10. Monopoly political and the indus trial worlds have been very busy during the last two decades, discussing monopolies. Congress has en acted legislation, and the public mind has been filled with the difficulties of regulating monopoly powers. The stories of the Standard Oil Company, the United States Steel Corporation, the Tobacco Trust, the amalgamation of electric corporations and the domina tion of gas companies, stirred up the popular feeling and carried legislative bodies over into the business of regulation. It is to be noted that the form of monopoly that most disturbs the people is a ment of the joint stock company and the corporation.
Gigantic capital has come to be the great influence in present-day monopoly ; it stands amazingly large beside the monopolies of resources, patents, franchises and brands. It is not to be forgotten that the com mand of great masses of capital means great power, and in view of the representative character of the corporation, its power to act as an individual, and its continuous. existence, the problem of the monopoly is more far-reaching than it was in the earlier days of the partnership and the joint stock company, when the larger application to industry of the corporate form of organization was not dreamed of.
The essence of monopoly is the suppression of production on the part of others, in order that.the monopolist producer may sell his products to better advantage. The monopolist is, therefore, both a producer and a preventer of produc tion.' In the complicated ,industrial system of our day it is rather difficult to determine monopoly profits. The mere fact that a business concern is very large is not an evidence of its being a monopoly, nor is the fact that a small business makes large earnings sufficient reason for calling that enterprise a monopoly. Es sentially, true monopoly is that control of supply which makes it possible to determine price. Com plete control exists only in rare instances.
In one of the back streets of London there was once a shop occupied by a cutlery-maker of the old fashioned sort. He had invented an exceedingly in genious and effective safety-razor. Its fame grew slowly but sufficiently to attract a steady stream of customers each of whom paid two pounds for a razor. The inventor did no advertising, but held on to his product. When asked why he did not organize on a larger scale, he said: "I would be driven out by the low price of the competitors whom I would have to face, as well as by my higher costs of manufacture."
This man could be said to have a lii-nited monopoly of excellence.
Patents, franchises and copyrights are essentially monopolistic, since they give complete control. The list of these is a long one, and includes such striking inventions as the telephone, the sewing machine, the Mergenthaler linotype machine and the electric light. There are a few rare instances of absolute control of natural resources. The diamond mines of South Africa are the best example of such cases. Occa sionally a public utility corporation may resemble an absolute monopoly, but in every instance there are ele ments of competition and substitution which make the control incomplete.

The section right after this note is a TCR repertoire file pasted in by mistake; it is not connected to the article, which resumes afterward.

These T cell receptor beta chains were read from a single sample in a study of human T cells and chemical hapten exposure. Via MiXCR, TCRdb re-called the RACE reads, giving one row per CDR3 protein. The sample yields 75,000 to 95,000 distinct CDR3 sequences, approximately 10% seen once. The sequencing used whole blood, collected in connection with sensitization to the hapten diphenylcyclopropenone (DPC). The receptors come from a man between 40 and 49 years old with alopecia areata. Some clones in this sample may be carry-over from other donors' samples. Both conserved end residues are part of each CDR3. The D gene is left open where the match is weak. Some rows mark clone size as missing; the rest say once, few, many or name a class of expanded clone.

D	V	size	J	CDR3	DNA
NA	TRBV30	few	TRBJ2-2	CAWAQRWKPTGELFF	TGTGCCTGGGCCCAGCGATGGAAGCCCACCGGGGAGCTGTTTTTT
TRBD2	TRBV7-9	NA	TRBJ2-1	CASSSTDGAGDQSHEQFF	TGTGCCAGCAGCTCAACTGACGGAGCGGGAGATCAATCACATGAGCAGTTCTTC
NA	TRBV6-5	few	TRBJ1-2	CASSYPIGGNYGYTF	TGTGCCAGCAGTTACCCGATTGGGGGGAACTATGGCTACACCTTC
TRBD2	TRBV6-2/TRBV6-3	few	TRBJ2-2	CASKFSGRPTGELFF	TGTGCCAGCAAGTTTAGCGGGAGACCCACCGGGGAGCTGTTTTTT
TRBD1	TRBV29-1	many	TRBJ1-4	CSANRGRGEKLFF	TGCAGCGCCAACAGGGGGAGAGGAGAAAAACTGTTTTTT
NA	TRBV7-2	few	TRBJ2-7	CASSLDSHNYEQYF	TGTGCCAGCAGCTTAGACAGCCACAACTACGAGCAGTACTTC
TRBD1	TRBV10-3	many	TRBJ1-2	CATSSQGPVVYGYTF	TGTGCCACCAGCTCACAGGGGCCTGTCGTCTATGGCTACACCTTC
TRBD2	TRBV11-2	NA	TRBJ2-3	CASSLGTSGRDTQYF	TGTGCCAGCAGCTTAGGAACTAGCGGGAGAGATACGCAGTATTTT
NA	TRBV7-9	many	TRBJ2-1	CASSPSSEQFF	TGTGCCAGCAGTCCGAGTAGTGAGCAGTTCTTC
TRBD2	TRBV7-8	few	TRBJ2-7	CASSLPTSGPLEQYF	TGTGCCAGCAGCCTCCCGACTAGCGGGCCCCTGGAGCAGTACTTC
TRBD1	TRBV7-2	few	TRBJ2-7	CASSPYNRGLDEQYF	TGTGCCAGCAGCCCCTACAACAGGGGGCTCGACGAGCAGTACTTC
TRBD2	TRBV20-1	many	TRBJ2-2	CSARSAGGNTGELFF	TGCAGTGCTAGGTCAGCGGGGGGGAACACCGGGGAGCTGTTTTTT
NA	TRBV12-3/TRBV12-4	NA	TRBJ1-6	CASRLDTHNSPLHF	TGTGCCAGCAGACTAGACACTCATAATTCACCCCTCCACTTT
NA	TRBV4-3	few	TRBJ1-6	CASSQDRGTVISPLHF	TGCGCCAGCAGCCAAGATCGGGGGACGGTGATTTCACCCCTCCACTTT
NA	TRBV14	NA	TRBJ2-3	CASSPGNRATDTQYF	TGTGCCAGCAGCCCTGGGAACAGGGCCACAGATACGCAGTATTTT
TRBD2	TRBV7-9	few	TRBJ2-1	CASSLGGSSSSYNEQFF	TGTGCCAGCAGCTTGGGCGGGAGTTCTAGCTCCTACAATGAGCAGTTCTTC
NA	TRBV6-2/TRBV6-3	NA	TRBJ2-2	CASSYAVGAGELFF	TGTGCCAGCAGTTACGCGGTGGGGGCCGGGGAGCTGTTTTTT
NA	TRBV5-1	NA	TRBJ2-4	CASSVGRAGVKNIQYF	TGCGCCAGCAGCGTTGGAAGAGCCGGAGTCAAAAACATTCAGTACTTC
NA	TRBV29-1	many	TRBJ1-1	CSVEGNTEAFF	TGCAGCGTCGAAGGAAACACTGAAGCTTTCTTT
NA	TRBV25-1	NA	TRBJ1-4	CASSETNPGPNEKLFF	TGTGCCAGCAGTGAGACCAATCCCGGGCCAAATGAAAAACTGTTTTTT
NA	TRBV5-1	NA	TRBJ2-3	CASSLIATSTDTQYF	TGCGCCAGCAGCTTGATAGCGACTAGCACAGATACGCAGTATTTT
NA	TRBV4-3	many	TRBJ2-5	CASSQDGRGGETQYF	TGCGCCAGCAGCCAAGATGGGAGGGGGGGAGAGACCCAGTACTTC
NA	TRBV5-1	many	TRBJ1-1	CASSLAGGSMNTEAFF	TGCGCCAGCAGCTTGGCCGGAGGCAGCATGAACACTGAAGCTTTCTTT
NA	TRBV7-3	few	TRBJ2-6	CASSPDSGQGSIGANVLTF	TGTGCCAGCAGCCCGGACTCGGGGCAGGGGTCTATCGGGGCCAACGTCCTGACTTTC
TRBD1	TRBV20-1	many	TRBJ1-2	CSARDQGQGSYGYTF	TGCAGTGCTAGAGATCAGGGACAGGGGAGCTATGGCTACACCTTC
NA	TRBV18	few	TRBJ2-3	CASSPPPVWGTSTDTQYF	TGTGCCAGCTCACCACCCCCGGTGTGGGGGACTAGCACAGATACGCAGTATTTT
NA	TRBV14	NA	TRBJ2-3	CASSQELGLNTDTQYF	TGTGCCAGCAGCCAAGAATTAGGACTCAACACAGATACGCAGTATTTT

11. Monopoly monopolist is under no such compulsion as the enterpriser producing for a competitive market, to produce at a cost below the market price. The owner of the monopoly is in a position to fix his own price within limits, and this lie will do in such a way as to secure the largest pos.sible net return. Still the monopolist must meet many conditions.
The determination of the price depends upon the laws of demand. If the commodity is one for which a substitute can be readily•made, the monopolist can fix a price little higher than the normal. On the other hand, if his article is one in general use, like tobacco or coffee, he can force the price to a high level without causing much falling off in demand, because the use of these products is fixed in the habits of the people. The monopolist can force men either to give up a commodity which affords them such satisfaction or to pay the price he has fixed.- In a competitive market the supply is forthcoming so long as the expenses of production are paid; but in the case of the monopoly, the supply is under con trol and the monopolist can determine, by a bit of shrewd figuring, just what profits he will receive. Long ago, the Dutch East India Company regu larly destroyed part of their products in order to force up the price. It is well known that in the conduct of an industry thqe are some expenses which change but little as the business grows larger, and that there are others which vary a great deal. In fixing the price the monopolist can afford to ignore the fixed expenses, but must give his attention to those that vary.